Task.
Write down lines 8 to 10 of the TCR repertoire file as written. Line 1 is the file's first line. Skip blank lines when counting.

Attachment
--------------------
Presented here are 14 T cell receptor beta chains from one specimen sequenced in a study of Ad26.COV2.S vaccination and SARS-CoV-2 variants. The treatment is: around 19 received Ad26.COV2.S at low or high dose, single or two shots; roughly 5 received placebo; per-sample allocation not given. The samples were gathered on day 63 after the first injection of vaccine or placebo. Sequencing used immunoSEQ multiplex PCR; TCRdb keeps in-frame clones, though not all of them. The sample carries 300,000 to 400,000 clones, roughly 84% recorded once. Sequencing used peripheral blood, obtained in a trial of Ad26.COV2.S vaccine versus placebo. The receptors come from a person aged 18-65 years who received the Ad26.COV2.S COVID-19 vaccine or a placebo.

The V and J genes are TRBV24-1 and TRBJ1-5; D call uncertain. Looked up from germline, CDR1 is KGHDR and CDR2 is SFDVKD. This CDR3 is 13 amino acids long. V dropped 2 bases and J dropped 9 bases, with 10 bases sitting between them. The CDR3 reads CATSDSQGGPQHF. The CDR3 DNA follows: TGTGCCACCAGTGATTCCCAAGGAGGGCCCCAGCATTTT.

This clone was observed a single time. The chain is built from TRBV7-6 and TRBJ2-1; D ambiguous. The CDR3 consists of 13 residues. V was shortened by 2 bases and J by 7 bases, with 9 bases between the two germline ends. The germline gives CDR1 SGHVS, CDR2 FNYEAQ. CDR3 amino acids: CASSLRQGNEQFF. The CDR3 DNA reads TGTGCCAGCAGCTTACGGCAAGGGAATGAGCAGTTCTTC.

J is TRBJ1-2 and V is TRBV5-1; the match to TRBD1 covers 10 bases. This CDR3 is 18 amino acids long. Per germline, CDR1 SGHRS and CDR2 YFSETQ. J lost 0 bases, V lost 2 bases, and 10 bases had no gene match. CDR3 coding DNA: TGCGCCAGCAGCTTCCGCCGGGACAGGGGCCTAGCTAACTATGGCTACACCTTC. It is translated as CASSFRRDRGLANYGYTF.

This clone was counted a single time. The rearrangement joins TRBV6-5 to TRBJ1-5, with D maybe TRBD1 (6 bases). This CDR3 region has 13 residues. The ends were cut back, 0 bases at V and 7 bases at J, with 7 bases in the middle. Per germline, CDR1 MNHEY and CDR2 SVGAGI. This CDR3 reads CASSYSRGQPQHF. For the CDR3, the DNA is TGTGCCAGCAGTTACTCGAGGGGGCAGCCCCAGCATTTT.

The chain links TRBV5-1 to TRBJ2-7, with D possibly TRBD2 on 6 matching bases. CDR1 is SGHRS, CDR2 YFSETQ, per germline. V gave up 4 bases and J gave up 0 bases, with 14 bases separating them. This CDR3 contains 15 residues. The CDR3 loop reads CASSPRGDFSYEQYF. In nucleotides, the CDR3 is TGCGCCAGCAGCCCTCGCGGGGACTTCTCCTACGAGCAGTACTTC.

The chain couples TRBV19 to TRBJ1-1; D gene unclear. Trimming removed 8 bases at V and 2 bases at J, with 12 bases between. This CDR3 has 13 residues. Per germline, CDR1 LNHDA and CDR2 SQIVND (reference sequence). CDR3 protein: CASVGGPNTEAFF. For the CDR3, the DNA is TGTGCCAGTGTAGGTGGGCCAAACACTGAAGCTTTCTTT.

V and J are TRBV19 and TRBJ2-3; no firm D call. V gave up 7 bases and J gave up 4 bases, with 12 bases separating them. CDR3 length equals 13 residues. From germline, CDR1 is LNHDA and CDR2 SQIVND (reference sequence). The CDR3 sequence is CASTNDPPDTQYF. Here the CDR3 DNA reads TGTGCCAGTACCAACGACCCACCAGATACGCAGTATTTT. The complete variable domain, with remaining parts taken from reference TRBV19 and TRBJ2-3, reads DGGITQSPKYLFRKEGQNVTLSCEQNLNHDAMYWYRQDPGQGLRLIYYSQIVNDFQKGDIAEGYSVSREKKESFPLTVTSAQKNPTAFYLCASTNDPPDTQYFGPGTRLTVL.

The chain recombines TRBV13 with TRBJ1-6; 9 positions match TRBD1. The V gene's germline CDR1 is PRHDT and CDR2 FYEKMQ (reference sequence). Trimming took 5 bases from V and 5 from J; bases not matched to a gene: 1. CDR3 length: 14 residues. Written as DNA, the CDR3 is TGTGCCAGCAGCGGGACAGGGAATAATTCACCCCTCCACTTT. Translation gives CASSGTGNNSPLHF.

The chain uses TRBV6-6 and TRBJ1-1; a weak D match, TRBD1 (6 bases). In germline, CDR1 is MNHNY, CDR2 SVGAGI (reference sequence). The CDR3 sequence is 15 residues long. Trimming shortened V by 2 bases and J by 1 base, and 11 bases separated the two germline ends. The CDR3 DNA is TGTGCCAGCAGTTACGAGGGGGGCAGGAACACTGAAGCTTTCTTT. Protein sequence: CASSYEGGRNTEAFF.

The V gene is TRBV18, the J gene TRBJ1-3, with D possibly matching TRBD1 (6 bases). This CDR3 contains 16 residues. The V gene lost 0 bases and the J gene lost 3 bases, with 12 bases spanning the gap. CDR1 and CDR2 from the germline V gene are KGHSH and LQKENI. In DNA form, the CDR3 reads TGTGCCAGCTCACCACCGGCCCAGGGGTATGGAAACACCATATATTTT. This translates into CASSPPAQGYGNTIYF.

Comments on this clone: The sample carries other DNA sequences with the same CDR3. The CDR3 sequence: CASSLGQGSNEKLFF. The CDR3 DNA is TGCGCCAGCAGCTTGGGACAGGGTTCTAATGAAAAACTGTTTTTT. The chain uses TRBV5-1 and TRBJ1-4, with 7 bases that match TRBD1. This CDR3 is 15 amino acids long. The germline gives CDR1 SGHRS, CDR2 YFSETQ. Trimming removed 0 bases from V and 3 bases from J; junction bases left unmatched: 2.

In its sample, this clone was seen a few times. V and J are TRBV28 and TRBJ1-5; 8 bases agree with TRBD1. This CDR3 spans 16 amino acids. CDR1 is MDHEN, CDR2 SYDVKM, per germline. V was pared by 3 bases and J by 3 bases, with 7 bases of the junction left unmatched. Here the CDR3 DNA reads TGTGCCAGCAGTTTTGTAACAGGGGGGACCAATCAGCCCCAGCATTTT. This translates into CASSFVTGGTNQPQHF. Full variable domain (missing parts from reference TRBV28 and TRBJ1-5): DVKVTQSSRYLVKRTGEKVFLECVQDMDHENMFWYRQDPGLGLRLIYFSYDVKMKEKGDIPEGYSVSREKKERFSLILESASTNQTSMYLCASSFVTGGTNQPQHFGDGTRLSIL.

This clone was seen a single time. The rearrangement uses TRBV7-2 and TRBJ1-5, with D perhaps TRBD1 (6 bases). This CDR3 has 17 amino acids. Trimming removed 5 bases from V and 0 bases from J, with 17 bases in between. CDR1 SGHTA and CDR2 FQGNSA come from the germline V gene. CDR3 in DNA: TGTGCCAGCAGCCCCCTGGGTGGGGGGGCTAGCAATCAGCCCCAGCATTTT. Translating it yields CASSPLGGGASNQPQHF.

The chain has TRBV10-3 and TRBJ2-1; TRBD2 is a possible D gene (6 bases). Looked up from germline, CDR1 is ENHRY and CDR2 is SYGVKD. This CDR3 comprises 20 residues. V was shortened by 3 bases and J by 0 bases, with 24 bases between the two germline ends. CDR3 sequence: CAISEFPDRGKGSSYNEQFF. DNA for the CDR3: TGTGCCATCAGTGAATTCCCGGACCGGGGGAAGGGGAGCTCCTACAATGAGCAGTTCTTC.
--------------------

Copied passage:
V and J are TRBV19 and TRBJ2-3; no firm D call. V gave up 7 bases and J gave up 4 bases, with 12 bases separating them. CDR3 length equals 13 residues. From germline, CDR1 is LNHDA and CDR2 SQIVND (reference sequence). The CDR3 sequence is CASTNDPPDTQYF. Here the CDR3 DNA reads TGTGCCAGTACCAACGACCCACCAGATACGCAGTATTTT. The complete variable domain, with remaining parts taken from reference TRBV19 and TRBJ2-3, reads DGGITQSPKYLFRKEGQNVTLSCEQNLNHDAMYWYRQDPGQGLRLIYYSQIVNDFQKGDIAEGYSVSREKKESFPLTVTSAQKNPTAFYLCASTNDPPDTQYFGPGTRLTVL.

The chain recombines TRBV13 with TRBJ1-6; 9 positions match TRBD1. The V gene's germline CDR1 is PRHDT and CDR2 FYEKMQ (reference sequence). Trimming took 5 bases from V and 5 from J; bases not matched to a gene: 1. CDR3 length: 14 residues. Written as DNA, the CDR3 is TGTGCCAGCAGCGGGACAGGGAATAATTCACCCCTCCACTTT. Translation gives CASSGTGNNSPLHF.

The chain uses TRBV6-6 and TRBJ1-1; a weak D match, TRBD1 (6 bases). In germline, CDR1 is MNHNY, CDR2 SVGAGI (reference sequence). The CDR3 sequence is 15 residues long. Trimming shortened V by 2 bases and J by 1 base, and 11 bases separated the two germline ends. The CDR3 DNA is TGTGCCAGCAGTTACGAGGGGGGCAGGAACACTGAAGCTTTCTTT. Protein sequence: CASSYEGGRNTEAFF.